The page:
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"But thy rest agen to-morrow's work, my dear."

"I slept sound, last night. I can wake
many nights, when I am put to it. 'Tis thou
who art in need of restso white and tired.
Try to sleep in the chair there, while I watch.
Thou hadst no sleep last night, I can well
believe. To-morrow's work is far harder for
thee than for me."

He heard the thundering and surging out
of doors, and it seemed to him as if his late
angry mood were going about trying to get
at him. She had cast it out; she would
keep it out; he trusted to her to defend him
from himself.

"She don't know me, Stephen; she just
drowsily mutters and stares. I have spoken
to her times and again, but she don't notice!
'Tis as well so. When she comes to her
right mind once more, I shall have done what
I can, and she never the wiser."

"How long, Rachael, is't looked for, that
she'll be so?"

"Doctor said she would haply come to
her mind to-morrow."

His eyes again fell on the bottle, and a
tremble passed over him, causing him 'to
shiver in every limb. She thought he was
chilled with the wet. "No," he said; "it
was not that. He had had a fright."

"A fright?"

"Ay, ay! coming in. When I were walking.
When I were thinking. When I—"
It seized him again; and he stood up,
holding by the mantel-shelf, as he pressed
his dank cold hair down with a hand that
shook as if it were palsied.


She was coming to him, but he stretched
out his arm to stop her.

"No! Don't please; don't! Let me see
thee setten by the bed. Let me see thee,
a' so good, and so forgiving. Let me see thee
as I see thee when I coom in. I can never
see thee better than so. Never, never,

He had a violent fit of trembling, and then
sunk into his chair. After a time he
controuled himself, and. resting with an elbow
on one knee, and his head upon that hand,
could look towards Rachael. Seen across
the dim candle with his moistened eyes, she
looked as if she had a glory shining round
her head. He could have believed she had.
He did believe it, as the noise without shook
the window, rattled at the door below,
and went about the house clamouring and

"When she gets better, Stephen, 'tis to be
hoped she'll leave thee to thyself again, and
do thee no more hurt. Anyways we will hope
so now. And now I shall keep silence, for I
want thee to sleep."

He closed his eyes, more to please her than
to rest his weary head; but, by slow degrees
as he listened to the great noise of the wind,
he ceased to hear it, or it changed into the
working of his loom, or even into the voices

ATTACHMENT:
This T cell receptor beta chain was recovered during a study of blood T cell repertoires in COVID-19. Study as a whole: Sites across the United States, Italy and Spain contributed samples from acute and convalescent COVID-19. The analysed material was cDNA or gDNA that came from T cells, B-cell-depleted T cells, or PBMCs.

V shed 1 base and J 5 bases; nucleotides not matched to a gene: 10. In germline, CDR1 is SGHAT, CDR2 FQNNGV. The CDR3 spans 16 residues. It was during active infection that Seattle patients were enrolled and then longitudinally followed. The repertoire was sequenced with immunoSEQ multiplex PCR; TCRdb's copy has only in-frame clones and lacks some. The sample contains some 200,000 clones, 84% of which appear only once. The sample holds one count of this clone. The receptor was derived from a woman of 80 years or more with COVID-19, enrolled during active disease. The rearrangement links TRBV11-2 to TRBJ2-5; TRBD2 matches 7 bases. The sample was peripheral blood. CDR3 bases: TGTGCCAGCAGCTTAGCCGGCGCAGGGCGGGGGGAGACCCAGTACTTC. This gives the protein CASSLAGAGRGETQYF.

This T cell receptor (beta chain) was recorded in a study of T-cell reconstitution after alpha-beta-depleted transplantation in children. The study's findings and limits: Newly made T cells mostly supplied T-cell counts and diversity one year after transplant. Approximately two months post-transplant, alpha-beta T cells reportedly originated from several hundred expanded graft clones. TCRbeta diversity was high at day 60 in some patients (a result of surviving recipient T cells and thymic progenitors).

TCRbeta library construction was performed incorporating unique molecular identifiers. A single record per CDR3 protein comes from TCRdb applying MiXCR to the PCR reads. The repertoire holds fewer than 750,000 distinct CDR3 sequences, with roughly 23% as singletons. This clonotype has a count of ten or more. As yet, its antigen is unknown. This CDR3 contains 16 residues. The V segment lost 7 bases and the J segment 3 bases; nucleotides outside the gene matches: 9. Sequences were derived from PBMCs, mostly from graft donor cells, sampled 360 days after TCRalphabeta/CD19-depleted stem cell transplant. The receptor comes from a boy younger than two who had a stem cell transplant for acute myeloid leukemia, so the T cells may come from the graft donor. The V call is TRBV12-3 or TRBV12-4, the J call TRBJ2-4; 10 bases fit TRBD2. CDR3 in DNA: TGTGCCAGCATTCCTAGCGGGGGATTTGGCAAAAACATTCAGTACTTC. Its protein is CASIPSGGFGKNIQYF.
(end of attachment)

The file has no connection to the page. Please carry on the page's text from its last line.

of the day (his own included) saying what
had been really said. Even this imperfect
consciousness faded away at last, and he
dreamed a long, troubled dream.

He thought that he, and some one on whom
his heart had long been setbut she was not
Rachael, and that surprised him, even in the
midst of his imaginary happinessstood in
the church being married. While the ceremony
was performing, and while he recognised
among the witnesses some whom he
knew to be living, and many whom he knew
to be dead, darkness came on, succeeded by
the shining of a tremendous light. It broke
from one line in the table of commandments
at the altar, and illuminated the building with
the words. They were sounded through the
church too, as if there were voices in the fiery
letters. Upon this, the whole appearance
before him and around him changed, and
nothing was left as it had been, but himself
and the clergyman. They stood in the
daylight before a crowd so vast, that if all the
people in the world could have been brought
together into one space, they could not have
looked, he thought, more numerous; and
they all abhorred him, and there was not one
pitying or friendly eye among the millions
that were fastened on his face. He stood on
a raised stage, under his own loom; and, looking
up at the shape the loom took, and hearing
the burial service distinctly read,he knew
that he was there to suffer death. In an
instant what he stood on fell below him, and
he was gone.

Out of what mystery he came back to his
usual life, and to places that he knew, he was
unable to consider; but, he was back in those
places by some means, and with this
condemnation upon him, that he was never, in this
world or the next, through all the unimaginable
ages of eternity, to look on Rachael's face or
hear her voice. Wandering to and fro,
unceasingly, without hope, and in search of he
knew not what (he only knew that he was
doomed to seek it), he was the subject of a
nameless, horrible dread, a mortal fear of one
particular shape which everything took.
Whatsoever he looked at, grew into that form
sooner or later. The object of his miserable
existence was to prevent its recognition by
any one among the various people he
encountered. Hopeless labor! If he led them
out of rooms where it was, if he shut up
drawers and closets where it stood, if he
drew the curious from places where he knew
it to be secreted, and got them out into the
streets, the very chimneys of the mills assumed
that shape, and round them was the printed

The wind was blowing again, the rain was
beating on the housetops, and the larger
spaces through which he had strayed
contracted to the four walls of his room. Saving
that the fire had died out, it was as his eyes
had closed upon it. Rachael seemed to have